BOOT & SADDLE

1131 S. Broad Street,
Philadelphia, PA 19147

Whiskey Shivers + Billy Strings

Whiskey Shivers + Billy Strings

Thu, September 21, 2017

Doors: 7:30 pm / Show: 8:30 pm

The Boot & Saddle

Philadelphia, PA

$15.00

This event is 21 and over

Whiskey Shivers
Whiskey Shivers
Barefoot, sleeveless and sweaty, Whiskey Shivers frontman and fiddle master Bobby Fitzgerald never stops smiling on stage. "All right! Let's kick this thing in the face!" he barks, as the band tears into their stringed instruments at breakneck speed.

It's almost impossible to watch him perform more than a song or two without cracking a smile yourself. His exuberance is contagious, and it bleeds through into the music. Whether they're playing at a backyard house party in Texas, a punk-rock dive bar or a sprawling country music festival, crowds take notice. People put down their phones, pick up their drinks and start dancing.

"Whiskey Shivers isn't just the five of us on stage, it's everybody in the room," Fitzgerald says. "We try to bring everybody into the moment and get them to realize there's no wall between us and the crowd. We're all in this together, and we're all here to have a good time. We'll do our best to facilitate it, but it takes all of us to make it happen. When you start to feel that, you can't help but feel a little attachment and become invested in the show. You realize, 'Oh, I'm here to have good time too!'"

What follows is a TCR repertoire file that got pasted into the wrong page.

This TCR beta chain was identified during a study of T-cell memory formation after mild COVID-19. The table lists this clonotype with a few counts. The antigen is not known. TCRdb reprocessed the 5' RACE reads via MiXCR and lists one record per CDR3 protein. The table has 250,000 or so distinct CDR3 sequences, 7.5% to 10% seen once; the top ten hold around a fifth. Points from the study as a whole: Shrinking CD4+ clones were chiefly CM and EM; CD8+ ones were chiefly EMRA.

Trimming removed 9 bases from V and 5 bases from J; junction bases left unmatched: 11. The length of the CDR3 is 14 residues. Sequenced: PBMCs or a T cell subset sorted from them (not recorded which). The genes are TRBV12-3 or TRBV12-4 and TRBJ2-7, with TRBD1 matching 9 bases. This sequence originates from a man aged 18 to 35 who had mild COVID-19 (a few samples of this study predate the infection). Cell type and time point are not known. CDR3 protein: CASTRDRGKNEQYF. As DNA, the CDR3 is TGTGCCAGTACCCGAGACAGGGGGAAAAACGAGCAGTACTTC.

Despite their joyful demeanor, the guys in Whiskey Shivers aren't pretending that life is always easy. Far from it, Fitzgerald explains. Their new self-titled album, produced by fellow roots music boundary-pusher Robert Ellis, is heavy with traditional bluegrass themes and imagery lamenting universal struggles - work, pain, sin, regret and death.

It's in the contrast where Whiskey Shivers' music shines. They infuse their songs with punk rock energy and a darkly comical light-heartedness, stretching the bluegrass genre to fit whatever they feel is right. For them, being happy is a conscious choice, and making fun of life's struggles is part of their philosophy.

"We're all going through shit all the time. We recognize that life's tough," Fitzgerald says. "We try to write songs that recognize the hard times that we all share. When you put your problems out on the table where everyone can see them, it doesn't really have the same power over you any more, and you can start to acknowledge it, separate yourself from it, and go on with your life. Try to take a night where you can forget about your problems and just feel good, have a good time with your friends, make new friends, and be part of a little community for a while."

That sort of musical honesty is what brought together the ragtag group of string players from small towns around the country to Austin, TX, where Whiskey Shivers was formed when stand-up bassist Andrew VanVoorhees answered a dubious Craigslist ad from a man named "Bob" looking to form a bluegrass band.

The full lineup now consists of Bobby Fitzgerald (vocals, fiddle) from Dundee, NY, Andrew VanVoorhees (bass, vocals) from Prineville, OR, Joe Deuce (washboards) from Vider, TX, Jeff "Horti" Hortillosa (vocals, guitar) from Middlesboro, KY, and James Bookert (banjo) from Georgetown, TX.